Day Three —Kona
On the West side of the big Island lies Kailua-Kona, or just Kona as they call it. It’s a warm and sunny coastal town protected from the moisture by the slopes of Maunaloa. It’s famous for great weather and coffee plantations that thrive on the lava enriched soils rising from the cool ocean. I flew in here just a few day previous but now I got to see it first hand.
Scott spends a lot of time here because the cruise ships that dock and spill their vacationers out onto the streets looking for something to take home from Hawaii. He supplies them with paintings at a great bargain. Just today I got a note from him saying he’d sold a few more and was toasting me at Splashers, the bar we ate and drank in both times we visited. At first I was a bit dismayed by how cheep he priced them, but better to sell them and have the money than collect them in the basement, like me. Painting in a beautiful spot, selling a few when he can, paying for lunch and a beer with maybe enough money left over for gas—not a bad life.
This day, Eliza, my niece joined us and after our usual coffee stop we headed southwest for the 45 minute drive. This town struck me like the Gulf Coast beach towns I know well with lots of high rise condos and tourist traps. Along the main road there are plenty trinket places and tour guides hawking trips plus a few restaurants and bars sprinkled in. The old part of town is anchored by the 200 year old Moku’aikaua Church, the Huliheʻe Palace home of the royal family plus a few big banyan trees that spread out near ocean. We set up right on the wall that winds down from the center of town past the church to the dock the cruise ships unload on.
I just had to do a view of the church after seeing countless versions by my brother. It’s painted on one of my small 9 x 12” linen boards —using the remaining Galcyd I had made this look jewel like. I was careful to capture the wonderful proportions and and look of this white puritan style church and the way the slopes of the volcano gradually rise in the distance to fade in color and hue. It’s a little jade green gem that will remind of the picturesque place and another that I would have a hard time parting with.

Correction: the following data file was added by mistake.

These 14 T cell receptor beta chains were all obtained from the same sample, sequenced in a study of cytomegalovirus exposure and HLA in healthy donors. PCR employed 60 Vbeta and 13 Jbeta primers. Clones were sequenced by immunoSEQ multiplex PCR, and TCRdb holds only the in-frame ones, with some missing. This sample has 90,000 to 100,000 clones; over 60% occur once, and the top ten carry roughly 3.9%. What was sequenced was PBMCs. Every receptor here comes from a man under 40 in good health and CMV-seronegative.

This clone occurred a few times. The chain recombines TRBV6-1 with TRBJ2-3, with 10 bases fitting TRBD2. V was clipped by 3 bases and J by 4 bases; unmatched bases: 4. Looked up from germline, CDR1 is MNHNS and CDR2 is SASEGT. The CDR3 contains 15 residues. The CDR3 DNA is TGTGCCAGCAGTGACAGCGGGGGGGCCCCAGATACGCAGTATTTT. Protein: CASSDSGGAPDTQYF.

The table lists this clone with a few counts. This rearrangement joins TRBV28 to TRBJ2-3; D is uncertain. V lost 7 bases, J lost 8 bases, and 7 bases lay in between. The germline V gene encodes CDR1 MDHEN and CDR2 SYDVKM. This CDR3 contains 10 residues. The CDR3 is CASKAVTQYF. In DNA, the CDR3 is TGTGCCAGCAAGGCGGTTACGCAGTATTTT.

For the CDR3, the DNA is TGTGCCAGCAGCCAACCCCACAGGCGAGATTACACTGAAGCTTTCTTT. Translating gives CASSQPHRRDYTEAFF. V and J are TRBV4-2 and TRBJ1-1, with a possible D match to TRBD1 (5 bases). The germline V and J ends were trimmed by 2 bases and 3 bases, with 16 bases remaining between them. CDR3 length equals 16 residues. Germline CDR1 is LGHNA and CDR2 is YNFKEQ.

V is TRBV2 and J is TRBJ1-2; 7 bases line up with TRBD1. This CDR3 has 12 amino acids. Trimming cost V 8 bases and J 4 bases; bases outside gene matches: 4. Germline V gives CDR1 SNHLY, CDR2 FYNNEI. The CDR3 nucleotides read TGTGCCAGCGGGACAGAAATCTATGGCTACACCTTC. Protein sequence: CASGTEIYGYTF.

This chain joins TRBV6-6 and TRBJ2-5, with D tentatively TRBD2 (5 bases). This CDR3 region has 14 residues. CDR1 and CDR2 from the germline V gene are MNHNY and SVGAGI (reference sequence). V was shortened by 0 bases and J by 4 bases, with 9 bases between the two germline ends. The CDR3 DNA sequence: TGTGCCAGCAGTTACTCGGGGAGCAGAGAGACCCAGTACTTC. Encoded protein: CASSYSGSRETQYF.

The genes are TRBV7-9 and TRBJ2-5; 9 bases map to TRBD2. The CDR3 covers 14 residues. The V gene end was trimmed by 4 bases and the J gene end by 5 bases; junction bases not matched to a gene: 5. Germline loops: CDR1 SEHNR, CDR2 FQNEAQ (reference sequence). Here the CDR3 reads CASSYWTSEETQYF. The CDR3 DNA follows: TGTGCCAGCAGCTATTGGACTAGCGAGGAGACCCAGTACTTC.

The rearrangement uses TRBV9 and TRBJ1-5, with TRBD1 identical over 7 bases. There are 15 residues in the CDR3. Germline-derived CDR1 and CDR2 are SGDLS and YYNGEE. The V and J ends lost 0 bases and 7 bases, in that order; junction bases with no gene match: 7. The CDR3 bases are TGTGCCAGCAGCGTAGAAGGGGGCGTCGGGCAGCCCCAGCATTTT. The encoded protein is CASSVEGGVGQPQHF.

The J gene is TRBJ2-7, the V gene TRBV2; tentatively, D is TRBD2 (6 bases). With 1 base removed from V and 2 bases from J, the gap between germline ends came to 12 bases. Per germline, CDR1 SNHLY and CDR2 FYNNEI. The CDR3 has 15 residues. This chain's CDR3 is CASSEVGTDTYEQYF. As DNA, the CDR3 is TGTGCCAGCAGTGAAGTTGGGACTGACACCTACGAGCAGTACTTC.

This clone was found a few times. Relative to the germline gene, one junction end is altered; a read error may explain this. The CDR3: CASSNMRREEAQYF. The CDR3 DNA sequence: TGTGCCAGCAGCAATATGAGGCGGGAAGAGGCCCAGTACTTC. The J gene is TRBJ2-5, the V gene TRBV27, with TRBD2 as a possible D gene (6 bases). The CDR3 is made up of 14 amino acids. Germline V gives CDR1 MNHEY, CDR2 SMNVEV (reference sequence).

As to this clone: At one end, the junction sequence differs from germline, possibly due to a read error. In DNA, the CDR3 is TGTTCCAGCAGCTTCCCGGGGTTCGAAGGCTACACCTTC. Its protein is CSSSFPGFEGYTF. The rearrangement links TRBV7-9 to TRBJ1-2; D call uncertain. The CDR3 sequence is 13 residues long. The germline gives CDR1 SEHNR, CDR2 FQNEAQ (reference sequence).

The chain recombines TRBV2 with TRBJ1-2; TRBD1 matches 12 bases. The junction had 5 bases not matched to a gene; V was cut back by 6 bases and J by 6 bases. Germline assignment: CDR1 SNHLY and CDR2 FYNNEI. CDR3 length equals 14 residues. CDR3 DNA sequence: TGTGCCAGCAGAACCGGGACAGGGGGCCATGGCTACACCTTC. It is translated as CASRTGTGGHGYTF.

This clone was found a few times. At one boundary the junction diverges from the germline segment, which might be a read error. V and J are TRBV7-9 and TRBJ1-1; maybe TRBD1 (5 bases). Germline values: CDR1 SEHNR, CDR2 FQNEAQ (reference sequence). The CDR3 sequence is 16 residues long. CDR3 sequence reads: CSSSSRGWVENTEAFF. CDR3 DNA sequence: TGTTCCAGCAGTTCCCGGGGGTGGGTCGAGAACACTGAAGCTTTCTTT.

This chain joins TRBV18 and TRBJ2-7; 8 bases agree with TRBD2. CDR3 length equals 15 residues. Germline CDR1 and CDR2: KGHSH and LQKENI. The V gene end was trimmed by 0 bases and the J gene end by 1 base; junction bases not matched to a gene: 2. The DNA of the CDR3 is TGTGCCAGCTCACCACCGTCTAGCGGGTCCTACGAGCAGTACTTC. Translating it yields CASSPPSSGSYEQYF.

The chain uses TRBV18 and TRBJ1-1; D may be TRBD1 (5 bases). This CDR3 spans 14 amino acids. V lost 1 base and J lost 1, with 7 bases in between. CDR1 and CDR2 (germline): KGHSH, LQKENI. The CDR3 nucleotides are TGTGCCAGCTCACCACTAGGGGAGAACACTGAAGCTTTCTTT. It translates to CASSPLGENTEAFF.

Francis Scott, in his plantation hat, linen pants and Hawaiian shirt looked the part and dashed off another of his excellent views. A few fellow painters stopped by and introduced themselves. Jeenie Garcia actually knew me from the PleinAir.ning, a web site that I post to quite often. She and her friend were both part of the local group that paints here on a regular basis. Scott knew them too having become associated with them a few months earlier. They took a look at the work and said to Francis “wonderful and loose” then looked at mine “wonderful and tight!” Yes…I am a bit tighter. Odd thing is, his setup and methods are so much tighter than mine but his work is quite a bit looser. As a plein air painter I do “interpret” but I try to capture what I see accurately. Value and color and the proportion of things are my main concern. After all, there was something that attracted me to the scene to start with. I will move a tree or change the color of the sky…occasionally, if I must, but I try to record what I see. Not to say the other approach is wrong.